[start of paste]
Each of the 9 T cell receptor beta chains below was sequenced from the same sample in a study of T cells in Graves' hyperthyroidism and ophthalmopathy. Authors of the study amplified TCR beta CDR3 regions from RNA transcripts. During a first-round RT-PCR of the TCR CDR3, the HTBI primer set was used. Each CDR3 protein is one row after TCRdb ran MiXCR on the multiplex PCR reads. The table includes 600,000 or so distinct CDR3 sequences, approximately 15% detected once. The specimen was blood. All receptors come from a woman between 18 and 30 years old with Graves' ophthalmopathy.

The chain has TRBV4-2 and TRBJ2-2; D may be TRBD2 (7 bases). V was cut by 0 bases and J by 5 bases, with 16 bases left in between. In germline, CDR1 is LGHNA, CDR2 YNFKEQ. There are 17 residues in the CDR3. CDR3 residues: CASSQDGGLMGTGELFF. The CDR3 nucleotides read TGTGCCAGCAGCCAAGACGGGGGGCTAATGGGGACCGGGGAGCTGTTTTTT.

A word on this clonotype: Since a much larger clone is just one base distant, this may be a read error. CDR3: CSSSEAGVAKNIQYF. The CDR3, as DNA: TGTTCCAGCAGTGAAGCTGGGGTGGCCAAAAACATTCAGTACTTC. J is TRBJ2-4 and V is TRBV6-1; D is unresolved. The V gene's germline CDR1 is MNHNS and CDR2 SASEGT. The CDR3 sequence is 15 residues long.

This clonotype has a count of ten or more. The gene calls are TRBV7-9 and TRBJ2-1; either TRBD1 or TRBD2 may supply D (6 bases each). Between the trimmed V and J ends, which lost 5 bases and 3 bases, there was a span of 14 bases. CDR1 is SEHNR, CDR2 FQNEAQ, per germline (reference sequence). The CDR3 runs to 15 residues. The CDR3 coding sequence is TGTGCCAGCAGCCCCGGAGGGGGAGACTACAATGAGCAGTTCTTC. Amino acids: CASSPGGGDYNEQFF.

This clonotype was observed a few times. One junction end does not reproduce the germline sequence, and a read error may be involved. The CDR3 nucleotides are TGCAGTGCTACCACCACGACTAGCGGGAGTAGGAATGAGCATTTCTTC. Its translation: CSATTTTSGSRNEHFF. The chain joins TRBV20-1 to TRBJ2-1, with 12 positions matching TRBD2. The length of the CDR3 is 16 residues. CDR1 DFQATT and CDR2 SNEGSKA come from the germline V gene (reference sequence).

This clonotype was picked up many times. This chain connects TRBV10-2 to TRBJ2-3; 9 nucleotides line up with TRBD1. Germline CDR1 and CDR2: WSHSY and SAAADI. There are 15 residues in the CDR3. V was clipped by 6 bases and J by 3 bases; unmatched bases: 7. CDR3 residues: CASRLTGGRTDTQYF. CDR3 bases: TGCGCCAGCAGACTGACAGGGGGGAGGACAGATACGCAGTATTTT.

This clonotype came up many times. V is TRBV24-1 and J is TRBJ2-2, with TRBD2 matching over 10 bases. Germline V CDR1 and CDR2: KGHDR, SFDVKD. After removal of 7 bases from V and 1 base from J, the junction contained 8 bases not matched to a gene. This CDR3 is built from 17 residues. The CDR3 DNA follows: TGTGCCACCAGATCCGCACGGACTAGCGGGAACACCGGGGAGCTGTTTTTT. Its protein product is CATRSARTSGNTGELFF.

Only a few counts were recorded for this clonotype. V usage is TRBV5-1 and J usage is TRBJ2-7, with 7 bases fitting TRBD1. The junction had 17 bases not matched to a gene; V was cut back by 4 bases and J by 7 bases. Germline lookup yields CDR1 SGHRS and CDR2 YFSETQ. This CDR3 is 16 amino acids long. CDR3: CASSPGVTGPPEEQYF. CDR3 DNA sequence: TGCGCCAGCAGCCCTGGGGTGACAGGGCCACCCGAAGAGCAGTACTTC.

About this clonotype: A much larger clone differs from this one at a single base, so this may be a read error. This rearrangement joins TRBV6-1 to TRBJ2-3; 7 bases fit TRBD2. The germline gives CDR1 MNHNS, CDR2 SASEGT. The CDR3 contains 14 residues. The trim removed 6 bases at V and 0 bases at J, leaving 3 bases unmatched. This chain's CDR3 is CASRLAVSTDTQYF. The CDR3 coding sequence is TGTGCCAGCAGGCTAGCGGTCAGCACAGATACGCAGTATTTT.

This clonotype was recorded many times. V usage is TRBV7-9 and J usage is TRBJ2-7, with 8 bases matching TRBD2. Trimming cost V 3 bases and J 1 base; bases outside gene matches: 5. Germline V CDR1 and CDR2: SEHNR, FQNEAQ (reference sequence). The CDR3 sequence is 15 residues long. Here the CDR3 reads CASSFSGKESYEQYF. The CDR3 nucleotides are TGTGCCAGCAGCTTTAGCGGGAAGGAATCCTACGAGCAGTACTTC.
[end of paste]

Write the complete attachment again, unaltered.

Each of the 9 T cell receptor beta chains below was sequenced from the same sample in a study of T cells in Graves' hyperthyroidism and ophthalmopathy. Authors of the study amplified TCR beta CDR3 regions from RNA transcripts. During a first-round RT-PCR of the TCR CDR3, the HTBI primer set was used. Each CDR3 protein is one row after TCRdb ran MiXCR on the multiplex PCR reads. The table includes 600,000 or so distinct CDR3 sequences, approximately 15% detected once. The specimen was blood. All receptors come from a woman between 18 and 30 years old with Graves' ophthalmopathy.

The chain has TRBV4-2 and TRBJ2-2; D may be TRBD2 (7 bases). V was cut by 0 bases and J by 5 bases, with 16 bases left in between. In germline, CDR1 is LGHNA, CDR2 YNFKEQ. There are 17 residues in the CDR3. CDR3 residues: CASSQDGGLMGTGELFF. The CDR3 nucleotides read TGTGCCAGCAGCCAAGACGGGGGGCTAATGGGGACCGGGGAGCTGTTTTTT.

A word on this clonotype: Since a much larger clone is just one base distant, this may be a read error. CDR3: CSSSEAGVAKNIQYF. The CDR3, as DNA: TGTTCCAGCAGTGAAGCTGGGGTGGCCAAAAACATTCAGTACTTC. J is TRBJ2-4 and V is TRBV6-1; D is unresolved. The V gene's germline CDR1 is MNHNS and CDR2 SASEGT. The CDR3 sequence is 15 residues long.

This clonotype has a count of ten or more. The gene calls are TRBV7-9 and TRBJ2-1; either TRBD1 or TRBD2 may supply D (6 bases each). Between the trimmed V and J ends, which lost 5 bases and 3 bases, there was a span of 14 bases. CDR1 is SEHNR, CDR2 FQNEAQ, per germline (reference sequence). The CDR3 runs to 15 residues. The CDR3 coding sequence is TGTGCCAGCAGCCCCGGAGGGGGAGACTACAATGAGCAGTTCTTC. Amino acids: CASSPGGGDYNEQFF.

This clonotype was observed a few times. One junction end does not reproduce the germline sequence, and a read error may be involved. The CDR3 nucleotides are TGCAGTGCTACCACCACGACTAGCGGGAGTAGGAATGAGCATTTCTTC. Its translation: CSATTTTSGSRNEHFF. The chain joins TRBV20-1 to TRBJ2-1, with 12 positions matching TRBD2. The length of the CDR3 is 16 residues. CDR1 DFQATT and CDR2 SNEGSKA come from the germline V gene (reference sequence).

This clonotype was picked up many times. This chain connects TRBV10-2 to TRBJ2-3; 9 nucleotides line up with TRBD1. Germline CDR1 and CDR2: WSHSY and SAAADI. There are 15 residues in the CDR3. V was clipped by 6 bases and J by 3 bases; unmatched bases: 7. CDR3 residues: CASRLTGGRTDTQYF. CDR3 bases: TGCGCCAGCAGACTGACAGGGGGGAGGACAGATACGCAGTATTTT.

This clonotype came up many times. V is TRBV24-1 and J is TRBJ2-2, with TRBD2 matching over 10 bases. Germline V CDR1 and CDR2: KGHDR, SFDVKD. After removal of 7 bases from V and 1 base from J, the junction contained 8 bases not matched to a gene. This CDR3 is built from 17 residues. The CDR3 DNA follows: TGTGCCACCAGATCCGCACGGACTAGCGGGAACACCGGGGAGCTGTTTTTT. Its protein product is CATRSARTSGNTGELFF.

Only a few counts were recorded for this clonotype. V usage is TRBV5-1 and J usage is TRBJ2-7, with 7 bases fitting TRBD1. The junction had 17 bases not matched to a gene; V was cut back by 4 bases and J by 7 bases. Germline lookup yields CDR1 SGHRS and CDR2 YFSETQ. This CDR3 is 16 amino acids long. CDR3: CASSPGVTGPPEEQYF. CDR3 DNA sequence: TGCGCCAGCAGCCCTGGGGTGACAGGGCCACCCGAAGAGCAGTACTTC.

About this clonotype: A much larger clone differs from this one at a single base, so this may be a read error. This rearrangement joins TRBV6-1 to TRBJ2-3; 7 bases fit TRBD2. The germline gives CDR1 MNHNS, CDR2 SASEGT. The CDR3 contains 14 residues. The trim removed 6 bases at V and 0 bases at J, leaving 3 bases unmatched. This chain's CDR3 is CASRLAVSTDTQYF. The CDR3 coding sequence is TGTGCCAGCAGGCTAGCGGTCAGCACAGATACGCAGTATTTT.

This clonotype was recorded many times. V usage is TRBV7-9 and J usage is TRBJ2-7, with 8 bases matching TRBD2. Trimming cost V 3 bases and J 1 base; bases outside gene matches: 5. Germline V CDR1 and CDR2: SEHNR, FQNEAQ (reference sequence). The CDR3 sequence is 15 residues long. Here the CDR3 reads CASSFSGKESYEQYF. The CDR3 nucleotides are TGTGCCAGCAGCTTTAGCGGGAAGGAATCCTACGAGCAGTACTTC.